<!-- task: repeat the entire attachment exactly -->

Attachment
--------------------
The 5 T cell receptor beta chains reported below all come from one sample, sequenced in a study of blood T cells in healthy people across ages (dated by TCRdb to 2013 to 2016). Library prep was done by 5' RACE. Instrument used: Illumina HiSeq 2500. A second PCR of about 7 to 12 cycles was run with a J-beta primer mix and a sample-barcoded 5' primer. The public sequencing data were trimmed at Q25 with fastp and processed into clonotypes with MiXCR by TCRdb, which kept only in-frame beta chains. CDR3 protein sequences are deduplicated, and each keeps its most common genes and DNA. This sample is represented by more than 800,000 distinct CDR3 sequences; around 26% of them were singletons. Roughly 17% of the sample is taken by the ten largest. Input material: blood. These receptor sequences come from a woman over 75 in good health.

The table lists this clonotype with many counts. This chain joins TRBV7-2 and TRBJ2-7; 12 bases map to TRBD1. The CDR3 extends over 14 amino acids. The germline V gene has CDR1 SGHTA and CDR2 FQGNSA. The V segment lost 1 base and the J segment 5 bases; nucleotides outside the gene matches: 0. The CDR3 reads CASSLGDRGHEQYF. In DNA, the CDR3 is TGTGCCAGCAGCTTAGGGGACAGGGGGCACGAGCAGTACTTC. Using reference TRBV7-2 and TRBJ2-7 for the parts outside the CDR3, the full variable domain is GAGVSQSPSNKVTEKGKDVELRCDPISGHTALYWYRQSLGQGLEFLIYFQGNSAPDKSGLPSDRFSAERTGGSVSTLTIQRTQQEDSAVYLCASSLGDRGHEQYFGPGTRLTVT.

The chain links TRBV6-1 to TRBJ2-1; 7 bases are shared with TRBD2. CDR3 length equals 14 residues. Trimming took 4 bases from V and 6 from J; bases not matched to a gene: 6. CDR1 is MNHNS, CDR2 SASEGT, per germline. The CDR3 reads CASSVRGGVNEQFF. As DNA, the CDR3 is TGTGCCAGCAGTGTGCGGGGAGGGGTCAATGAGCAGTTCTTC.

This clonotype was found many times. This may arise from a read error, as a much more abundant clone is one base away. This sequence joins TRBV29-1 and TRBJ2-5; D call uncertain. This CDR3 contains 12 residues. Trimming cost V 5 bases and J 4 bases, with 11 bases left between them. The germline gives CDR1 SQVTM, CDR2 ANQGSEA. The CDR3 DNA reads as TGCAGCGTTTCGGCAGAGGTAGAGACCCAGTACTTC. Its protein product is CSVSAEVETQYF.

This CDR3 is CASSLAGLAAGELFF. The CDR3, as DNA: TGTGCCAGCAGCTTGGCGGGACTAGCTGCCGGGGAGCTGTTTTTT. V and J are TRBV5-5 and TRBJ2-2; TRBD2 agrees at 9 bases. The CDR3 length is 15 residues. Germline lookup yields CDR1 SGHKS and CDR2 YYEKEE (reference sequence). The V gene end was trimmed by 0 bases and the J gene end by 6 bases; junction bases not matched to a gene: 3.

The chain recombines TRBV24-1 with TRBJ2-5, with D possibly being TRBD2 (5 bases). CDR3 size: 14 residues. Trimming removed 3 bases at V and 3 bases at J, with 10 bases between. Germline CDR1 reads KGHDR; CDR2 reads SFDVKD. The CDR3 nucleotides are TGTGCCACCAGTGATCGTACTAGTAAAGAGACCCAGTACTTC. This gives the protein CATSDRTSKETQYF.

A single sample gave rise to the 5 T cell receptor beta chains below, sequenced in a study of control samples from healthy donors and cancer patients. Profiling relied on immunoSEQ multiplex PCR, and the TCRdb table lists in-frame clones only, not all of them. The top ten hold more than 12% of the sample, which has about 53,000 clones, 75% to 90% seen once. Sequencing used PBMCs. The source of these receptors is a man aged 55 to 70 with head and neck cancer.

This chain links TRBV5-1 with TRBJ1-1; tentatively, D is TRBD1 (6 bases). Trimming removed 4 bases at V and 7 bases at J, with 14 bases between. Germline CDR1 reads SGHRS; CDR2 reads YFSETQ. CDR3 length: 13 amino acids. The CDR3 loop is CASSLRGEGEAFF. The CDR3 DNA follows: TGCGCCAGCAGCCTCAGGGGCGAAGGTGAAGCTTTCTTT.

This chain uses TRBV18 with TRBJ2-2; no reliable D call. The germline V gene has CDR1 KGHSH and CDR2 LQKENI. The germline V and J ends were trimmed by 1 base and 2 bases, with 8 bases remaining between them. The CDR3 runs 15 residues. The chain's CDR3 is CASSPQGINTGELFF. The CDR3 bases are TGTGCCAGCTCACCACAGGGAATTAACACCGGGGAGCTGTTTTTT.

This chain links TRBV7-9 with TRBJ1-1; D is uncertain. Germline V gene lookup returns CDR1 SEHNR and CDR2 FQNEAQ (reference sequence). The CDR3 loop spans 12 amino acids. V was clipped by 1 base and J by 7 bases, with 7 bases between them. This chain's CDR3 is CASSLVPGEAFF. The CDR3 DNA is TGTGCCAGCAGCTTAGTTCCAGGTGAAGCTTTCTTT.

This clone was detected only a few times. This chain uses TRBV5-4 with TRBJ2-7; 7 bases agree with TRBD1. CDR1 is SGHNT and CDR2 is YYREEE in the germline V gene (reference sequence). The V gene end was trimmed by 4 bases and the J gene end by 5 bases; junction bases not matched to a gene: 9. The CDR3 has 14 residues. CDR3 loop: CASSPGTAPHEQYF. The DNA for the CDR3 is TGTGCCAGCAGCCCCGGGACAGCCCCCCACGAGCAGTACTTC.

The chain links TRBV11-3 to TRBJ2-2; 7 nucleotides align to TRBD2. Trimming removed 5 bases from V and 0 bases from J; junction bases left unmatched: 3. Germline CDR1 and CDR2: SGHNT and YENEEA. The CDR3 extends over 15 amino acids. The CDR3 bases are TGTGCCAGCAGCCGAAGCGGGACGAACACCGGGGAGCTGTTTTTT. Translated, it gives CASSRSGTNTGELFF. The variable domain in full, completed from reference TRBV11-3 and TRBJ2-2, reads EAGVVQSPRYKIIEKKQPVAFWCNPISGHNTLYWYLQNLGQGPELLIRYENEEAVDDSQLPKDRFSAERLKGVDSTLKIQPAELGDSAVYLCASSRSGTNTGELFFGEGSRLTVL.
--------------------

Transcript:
The 5 T cell receptor beta chains reported below all come from one sample, sequenced in a study of blood T cells in healthy people across ages (dated by TCRdb to 2013 to 2016). Library prep was done by 5' RACE. Instrument used: Illumina HiSeq 2500. A second PCR of about 7 to 12 cycles was run with a J-beta primer mix and a sample-barcoded 5' primer. The public sequencing data were trimmed at Q25 with fastp and processed into clonotypes with MiXCR by TCRdb, which kept only in-frame beta chains. CDR3 protein sequences are deduplicated, and each keeps its most common genes and DNA. This sample is represented by more than 800,000 distinct CDR3 sequences; around 26% of them were singletons. Roughly 17% of the sample is taken by the ten largest. Input material: blood. These receptor sequences come from a woman over 75 in good health.

The table lists this clonotype with many counts. This chain joins TRBV7-2 and TRBJ2-7; 12 bases map to TRBD1. The CDR3 extends over 14 amino acids. The germline V gene has CDR1 SGHTA and CDR2 FQGNSA. The V segment lost 1 base and the J segment 5 bases; nucleotides outside the gene matches: 0. The CDR3 reads CASSLGDRGHEQYF. In DNA, the CDR3 is TGTGCCAGCAGCTTAGGGGACAGGGGGCACGAGCAGTACTTC. Using reference TRBV7-2 and TRBJ2-7 for the parts outside the CDR3, the full variable domain is GAGVSQSPSNKVTEKGKDVELRCDPISGHTALYWYRQSLGQGLEFLIYFQGNSAPDKSGLPSDRFSAERTGGSVSTLTIQRTQQEDSAVYLCASSLGDRGHEQYFGPGTRLTVT.

The chain links TRBV6-1 to TRBJ2-1; 7 bases are shared with TRBD2. CDR3 length equals 14 residues. Trimming took 4 bases from V and 6 from J; bases not matched to a gene: 6. CDR1 is MNHNS, CDR2 SASEGT, per germline. The CDR3 reads CASSVRGGVNEQFF. As DNA, the CDR3 is TGTGCCAGCAGTGTGCGGGGAGGGGTCAATGAGCAGTTCTTC.

This clonotype was found many times. This may arise from a read error, as a much more abundant clone is one base away. This sequence joins TRBV29-1 and TRBJ2-5; D call uncertain. This CDR3 contains 12 residues. Trimming cost V 5 bases and J 4 bases, with 11 bases left between them. The germline gives CDR1 SQVTM, CDR2 ANQGSEA. The CDR3 DNA reads as TGCAGCGTTTCGGCAGAGGTAGAGACCCAGTACTTC. Its protein product is CSVSAEVETQYF.

This CDR3 is CASSLAGLAAGELFF. The CDR3, as DNA: TGTGCCAGCAGCTTGGCGGGACTAGCTGCCGGGGAGCTGTTTTTT. V and J are TRBV5-5 and TRBJ2-2; TRBD2 agrees at 9 bases. The CDR3 length is 15 residues. Germline lookup yields CDR1 SGHKS and CDR2 YYEKEE (reference sequence). The V gene end was trimmed by 0 bases and the J gene end by 6 bases; junction bases not matched to a gene: 3.

The chain recombines TRBV24-1 with TRBJ2-5, with D possibly being TRBD2 (5 bases). CDR3 size: 14 residues. Trimming removed 3 bases at V and 3 bases at J, with 10 bases between. Germline CDR1 reads KGHDR; CDR2 reads SFDVKD. The CDR3 nucleotides are TGTGCCACCAGTGATCGTACTAGTAAAGAGACCCAGTACTTC. This gives the protein CATSDRTSKETQYF.

A single sample gave rise to the 5 T cell receptor beta chains below, sequenced in a study of control samples from healthy donors and cancer patients. Profiling relied on immunoSEQ multiplex PCR, and the TCRdb table lists in-frame clones only, not all of them. The top ten hold more than 12% of the sample, which has about 53,000 clones, 75% to 90% seen once. Sequencing used PBMCs. The source of these receptors is a man aged 55 to 70 with head and neck cancer.

This chain links TRBV5-1 with TRBJ1-1; tentatively, D is TRBD1 (6 bases). Trimming removed 4 bases at V and 7 bases at J, with 14 bases between. Germline CDR1 reads SGHRS; CDR2 reads YFSETQ. CDR3 length: 13 amino acids. The CDR3 loop is CASSLRGEGEAFF. The CDR3 DNA follows: TGCGCCAGCAGCCTCAGGGGCGAAGGTGAAGCTTTCTTT.

This chain uses TRBV18 with TRBJ2-2; no reliable D call. The germline V gene has CDR1 KGHSH and CDR2 LQKENI. The germline V and J ends were trimmed by 1 base and 2 bases, with 8 bases remaining between them. The CDR3 runs 15 residues. The chain's CDR3 is CASSPQGINTGELFF. The CDR3 bases are TGTGCCAGCTCACCACAGGGAATTAACACCGGGGAGCTGTTTTTT.

This chain links TRBV7-9 with TRBJ1-1; D is uncertain. Germline V gene lookup returns CDR1 SEHNR and CDR2 FQNEAQ (reference sequence). The CDR3 loop spans 12 amino acids. V was clipped by 1 base and J by 7 bases, with 7 bases between them. This chain's CDR3 is CASSLVPGEAFF. The CDR3 DNA is TGTGCCAGCAGCTTAGTTCCAGGTGAAGCTTTCTTT.

This clone was detected only a few times. This chain uses TRBV5-4 with TRBJ2-7; 7 bases agree with TRBD1. CDR1 is SGHNT and CDR2 is YYREEE in the germline V gene (reference sequence). The V gene end was trimmed by 4 bases and the J gene end by 5 bases; junction bases not matched to a gene: 9. The CDR3 has 14 residues. CDR3 loop: CASSPGTAPHEQYF. The DNA for the CDR3 is TGTGCCAGCAGCCCCGGGACAGCCCCCCACGAGCAGTACTTC.

The chain links TRBV11-3 to TRBJ2-2; 7 nucleotides align to TRBD2. Trimming removed 5 bases from V and 0 bases from J; junction bases left unmatched: 3. Germline CDR1 and CDR2: SGHNT and YENEEA. The CDR3 extends over 15 amino acids. The CDR3 bases are TGTGCCAGCAGCCGAAGCGGGACGAACACCGGGGAGCTGTTTTTT. Translated, it gives CASSRSGTNTGELFF. The variable domain in full, completed from reference TRBV11-3 and TRBJ2-2, reads EAGVVQSPRYKIIEKKQPVAFWCNPISGHNTLYWYLQNLGQGPELLIRYENEEAVDDSQLPKDRFSAERLKGVDSTLKIQPAELGDSAVYLCASSRSGTNTGELFFGEGSRLTVL.